The Importance of Midwives and the Skill and Science Behind Being One

By Nina Indigo for FunTimes Magazine

Researchers have brought a serious issue in midwifery to surface. They stress the importance of midwives and their need to better understand the skill and science of being one, specifically within their emotional intelligence. Why, because it’s essential to how well they perform their roles as midwives. This issue is getting attention, there is a need for new influences, and ways of understanding childbirth. How, specifically in the way midwife nurses are educated. There is high demand to increase the practice emotional intelligence to be a good midwife and understand your patients emotional needs too.

It is vital midwife nurses are taught to understand the emotional nature of practice. To have emotional intelligence is an essential skill for childbirth, and can be normalized with the appropriate skill.

Here are some of the greatest Black midwives of the United States, notice how they conducted their roles as midwives; and find out why they continue to be held as role models today:

  1. Mary Coley, she is one of our generation’s greatest granny midwives, and continues to be a role model to all future-generation midwives. When she became a midwife, she incorporated her emotional intelligence by providing additional services after childbirth. She did it through cooking, cleaning, childminding, and laundering. Mary Coley was known affectionately by many of her patients for these methodologies. You can experience Ms. Coley’s methodologies too just by applying them to your own midwifery.
  2. Mrs. Arilla Smiley, another leading midwife in the United States, worked in Atlanta, Georgia. Mrs. Smiley was trained by the local Health Department in Brunswick Georgia. She first apprenticed with her mother-in-law, Mrs. Beatrice Borders. Later, she received her license to perform her midwife duties in 1963 and then retired in 1987. In an interview with Mrs. Smiley, she was asked how she first became involved with becoming a midwife. She said, “I was to be a midwife by God.” She recalled, whenever she was concerned about birth she would go into a quiet room and pray. Mrs. Smiley delivered over one thousand babies in Mitchell County. You could incorporate prayer as a healing methodology in your midwife practice too. This encourages the use of emotional intelligence during childbirth and will strengthen your skills as a midwife and your helping a mother deliver her newborn safely into the world. It also shows the family you are devoted to your services to them.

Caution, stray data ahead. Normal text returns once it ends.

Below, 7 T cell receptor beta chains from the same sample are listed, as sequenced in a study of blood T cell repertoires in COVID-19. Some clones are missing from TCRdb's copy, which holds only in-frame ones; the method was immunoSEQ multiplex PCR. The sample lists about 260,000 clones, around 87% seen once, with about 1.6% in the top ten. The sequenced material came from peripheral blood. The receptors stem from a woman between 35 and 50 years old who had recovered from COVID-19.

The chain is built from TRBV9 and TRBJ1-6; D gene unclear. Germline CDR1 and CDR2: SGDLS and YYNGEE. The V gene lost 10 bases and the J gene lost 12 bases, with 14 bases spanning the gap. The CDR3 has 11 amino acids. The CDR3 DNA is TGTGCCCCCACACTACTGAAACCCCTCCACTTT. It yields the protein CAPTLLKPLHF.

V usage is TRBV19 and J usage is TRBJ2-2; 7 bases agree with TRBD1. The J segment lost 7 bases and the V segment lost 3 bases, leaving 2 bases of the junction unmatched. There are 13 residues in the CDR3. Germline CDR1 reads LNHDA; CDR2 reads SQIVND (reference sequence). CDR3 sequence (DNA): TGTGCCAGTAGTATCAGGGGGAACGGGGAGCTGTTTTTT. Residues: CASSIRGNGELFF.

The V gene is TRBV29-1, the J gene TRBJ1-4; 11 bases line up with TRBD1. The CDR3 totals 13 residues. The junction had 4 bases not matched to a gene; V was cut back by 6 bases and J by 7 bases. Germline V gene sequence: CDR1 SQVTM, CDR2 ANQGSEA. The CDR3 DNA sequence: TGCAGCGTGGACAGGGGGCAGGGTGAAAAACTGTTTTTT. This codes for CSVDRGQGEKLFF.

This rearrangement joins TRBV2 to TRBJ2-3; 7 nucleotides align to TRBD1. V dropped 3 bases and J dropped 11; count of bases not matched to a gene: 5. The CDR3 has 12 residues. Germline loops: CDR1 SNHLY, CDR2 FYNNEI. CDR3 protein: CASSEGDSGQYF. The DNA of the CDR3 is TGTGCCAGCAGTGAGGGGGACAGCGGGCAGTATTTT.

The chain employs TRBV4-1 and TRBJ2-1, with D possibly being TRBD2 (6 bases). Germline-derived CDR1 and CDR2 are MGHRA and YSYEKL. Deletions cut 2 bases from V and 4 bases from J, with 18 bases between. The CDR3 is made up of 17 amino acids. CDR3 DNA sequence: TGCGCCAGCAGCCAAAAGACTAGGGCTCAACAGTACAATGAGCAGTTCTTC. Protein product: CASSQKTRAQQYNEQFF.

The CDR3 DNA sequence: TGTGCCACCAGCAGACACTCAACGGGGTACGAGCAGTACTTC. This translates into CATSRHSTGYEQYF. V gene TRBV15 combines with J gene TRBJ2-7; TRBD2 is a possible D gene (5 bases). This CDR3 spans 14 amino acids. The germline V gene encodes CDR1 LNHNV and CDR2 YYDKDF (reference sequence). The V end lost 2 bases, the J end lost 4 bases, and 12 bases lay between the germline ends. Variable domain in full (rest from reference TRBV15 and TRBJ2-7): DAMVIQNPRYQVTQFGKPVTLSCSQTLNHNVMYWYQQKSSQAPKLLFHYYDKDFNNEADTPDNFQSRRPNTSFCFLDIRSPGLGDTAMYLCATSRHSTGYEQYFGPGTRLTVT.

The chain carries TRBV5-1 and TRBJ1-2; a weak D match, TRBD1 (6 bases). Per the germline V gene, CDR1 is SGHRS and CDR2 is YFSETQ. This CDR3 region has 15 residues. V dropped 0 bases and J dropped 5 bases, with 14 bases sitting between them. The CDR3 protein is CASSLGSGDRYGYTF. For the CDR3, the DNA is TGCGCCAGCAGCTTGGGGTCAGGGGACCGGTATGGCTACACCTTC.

Here are 3 additional strategies for midwives to practice using emotional intelligence skills with their patients and midwife nursing practice:

  1. Midwives: Practice Monitoring Your Emotional Intelligence.

    To work in midwife practice your must monitor your ability to regulate your emotions during stressful times. Recognize the painful situation in childbirth a mother is under., But do not be overburdened by the stress. Try to provide the best care for the individual while you maintain control under intense moments of childbirth. This takes patience, but being able to remain calm and take control of emotionally charged situations, like providing appropriate antenatal, postnatal advice and reassurance regarding your patience needs, is a part of your role as skilled midwife.
  2. Obtain Focus of Your Self-awareness
  3. Create a Positive Workspace.

    It is essential to value and respect your fellow mentors. Your excellence and professionalism, give a sense of humanity and kindness. Sometimes as midwives you will be taught different ways to do certain jobs. You must learn to be adaptable. If you work a different way, make sure you have sufficient evidence for why you do it this way, so they can understand.

To be the best midwife it’s all about communication, information and inclusiveness. A good skillful, experienced midwife who holds great wealth in her work is mainly in knowing child birth and knowing how to care and deal with complex situations, always sincere, willful and organically enjoying working with mothers and their babies.

Work Source

PGCPE, DPMSBSHI. “An exploration of the importance of emotional intelligence in midwifery.” (2010).

Walsh, Denis, ed. Evidence and skills for normal labour and birth: a guide for midwives. Routledge, 2011.

UniSouthWales. “Study Midwifery – What Makes a Good Midwife?” YouTube, YouTube, 20 Feb. 2015,

 Euphoric Herbals. “15 Black Midwives You Should Know.” Euphoric Herbals,

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